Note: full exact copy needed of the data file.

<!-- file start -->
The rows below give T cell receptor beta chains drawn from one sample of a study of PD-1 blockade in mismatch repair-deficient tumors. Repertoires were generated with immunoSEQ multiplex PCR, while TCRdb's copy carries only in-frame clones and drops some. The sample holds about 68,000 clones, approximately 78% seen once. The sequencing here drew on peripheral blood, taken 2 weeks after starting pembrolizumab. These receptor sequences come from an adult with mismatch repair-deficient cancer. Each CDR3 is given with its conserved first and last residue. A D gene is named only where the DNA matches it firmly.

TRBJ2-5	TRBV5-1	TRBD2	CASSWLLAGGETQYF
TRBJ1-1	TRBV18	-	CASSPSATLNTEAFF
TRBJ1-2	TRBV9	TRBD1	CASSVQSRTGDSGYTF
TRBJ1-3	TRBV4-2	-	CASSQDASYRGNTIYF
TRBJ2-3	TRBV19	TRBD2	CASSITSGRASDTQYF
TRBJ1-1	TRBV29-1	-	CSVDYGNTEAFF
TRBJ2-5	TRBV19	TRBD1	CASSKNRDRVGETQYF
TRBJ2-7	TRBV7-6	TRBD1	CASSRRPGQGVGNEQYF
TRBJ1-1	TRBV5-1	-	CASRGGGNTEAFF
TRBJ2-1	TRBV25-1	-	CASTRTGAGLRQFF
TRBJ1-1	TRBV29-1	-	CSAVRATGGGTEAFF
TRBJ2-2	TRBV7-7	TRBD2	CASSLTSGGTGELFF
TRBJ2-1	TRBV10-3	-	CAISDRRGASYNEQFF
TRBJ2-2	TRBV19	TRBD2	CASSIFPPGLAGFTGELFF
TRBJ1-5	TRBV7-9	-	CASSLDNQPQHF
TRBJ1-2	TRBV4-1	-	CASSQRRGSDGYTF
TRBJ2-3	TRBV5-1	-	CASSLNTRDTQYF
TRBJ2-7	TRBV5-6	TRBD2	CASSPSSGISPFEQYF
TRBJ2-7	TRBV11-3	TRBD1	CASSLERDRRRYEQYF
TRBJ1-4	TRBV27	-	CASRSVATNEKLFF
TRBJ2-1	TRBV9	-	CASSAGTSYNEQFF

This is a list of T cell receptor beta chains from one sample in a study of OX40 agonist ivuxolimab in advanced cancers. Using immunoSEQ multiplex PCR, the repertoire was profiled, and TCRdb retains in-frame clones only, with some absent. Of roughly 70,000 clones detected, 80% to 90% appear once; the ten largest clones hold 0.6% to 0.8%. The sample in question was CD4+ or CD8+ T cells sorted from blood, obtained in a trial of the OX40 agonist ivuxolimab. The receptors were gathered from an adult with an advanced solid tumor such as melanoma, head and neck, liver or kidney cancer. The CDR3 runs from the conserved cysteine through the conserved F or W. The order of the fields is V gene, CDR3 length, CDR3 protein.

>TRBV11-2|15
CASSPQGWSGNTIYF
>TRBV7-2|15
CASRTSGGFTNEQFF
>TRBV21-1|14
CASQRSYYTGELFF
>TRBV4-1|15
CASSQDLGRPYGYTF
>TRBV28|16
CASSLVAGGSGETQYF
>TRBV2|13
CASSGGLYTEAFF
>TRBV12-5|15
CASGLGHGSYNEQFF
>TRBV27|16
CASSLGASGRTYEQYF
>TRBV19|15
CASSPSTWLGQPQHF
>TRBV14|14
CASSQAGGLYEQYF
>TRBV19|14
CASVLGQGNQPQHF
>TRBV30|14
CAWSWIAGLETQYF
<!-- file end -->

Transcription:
The rows below give T cell receptor beta chains drawn from one sample of a study of PD-1 blockade in mismatch repair-deficient tumors. Repertoires were generated with immunoSEQ multiplex PCR, while TCRdb's copy carries only in-frame clones and drops some. The sample holds about 68,000 clones, approximately 78% seen once. The sequencing here drew on peripheral blood, taken 2 weeks after starting pembrolizumab. These receptor sequences come from an adult with mismatch repair-deficient cancer. Each CDR3 is given with its conserved first and last residue. A D gene is named only where the DNA matches it firmly.

TRBJ2-5	TRBV5-1	TRBD2	CASSWLLAGGETQYF
TRBJ1-1	TRBV18	-	CASSPSATLNTEAFF
TRBJ1-2	TRBV9	TRBD1	CASSVQSRTGDSGYTF
TRBJ1-3	TRBV4-2	-	CASSQDASYRGNTIYF
TRBJ2-3	TRBV19	TRBD2	CASSITSGRASDTQYF
TRBJ1-1	TRBV29-1	-	CSVDYGNTEAFF
TRBJ2-5	TRBV19	TRBD1	CASSKNRDRVGETQYF
TRBJ2-7	TRBV7-6	TRBD1	CASSRRPGQGVGNEQYF
TRBJ1-1	TRBV5-1	-	CASRGGGNTEAFF
TRBJ2-1	TRBV25-1	-	CASTRTGAGLRQFF
TRBJ1-1	TRBV29-1	-	CSAVRATGGGTEAFF
TRBJ2-2	TRBV7-7	TRBD2	CASSLTSGGTGELFF
TRBJ2-1	TRBV10-3	-	CAISDRRGASYNEQFF
TRBJ2-2	TRBV19	TRBD2	CASSIFPPGLAGFTGELFF
TRBJ1-5	TRBV7-9	-	CASSLDNQPQHF
TRBJ1-2	TRBV4-1	-	CASSQRRGSDGYTF
TRBJ2-3	TRBV5-1	-	CASSLNTRDTQYF
TRBJ2-7	TRBV5-6	TRBD2	CASSPSSGISPFEQYF
TRBJ2-7	TRBV11-3	TRBD1	CASSLERDRRRYEQYF
TRBJ1-4	TRBV27	-	CASRSVATNEKLFF
TRBJ2-1	TRBV9	-	CASSAGTSYNEQFF

This is a list of T cell receptor beta chains from one sample in a study of OX40 agonist ivuxolimab in advanced cancers. Using immunoSEQ multiplex PCR, the repertoire was profiled, and TCRdb retains in-frame clones only, with some absent. Of roughly 70,000 clones detected, 80% to 90% appear once; the ten largest clones hold 0.6% to 0.8%. The sample in question was CD4+ or CD8+ T cells sorted from blood, obtained in a trial of the OX40 agonist ivuxolimab. The receptors were gathered from an adult with an advanced solid tumor such as melanoma, head and neck, liver or kidney cancer. The CDR3 runs from the conserved cysteine through the conserved F or W. The order of the fields is V gene, CDR3 length, CDR3 protein.

>TRBV11-2|15
CASSPQGWSGNTIYF
>TRBV7-2|15
CASRTSGGFTNEQFF
>TRBV21-1|14
CASQRSYYTGELFF
>TRBV4-1|15
CASSQDLGRPYGYTF
>TRBV28|16
CASSLVAGGSGETQYF
>TRBV2|13
CASSGGLYTEAFF
>TRBV12-5|15
CASGLGHGSYNEQFF
>TRBV27|16
CASSLGASGRTYEQYF
>TRBV19|15
CASSPSTWLGQPQHF
>TRBV14|14
CASSQAGGLYEQYF
>TRBV19|14
CASVLGQGNQPQHF
>TRBV30|14
CAWSWIAGLETQYF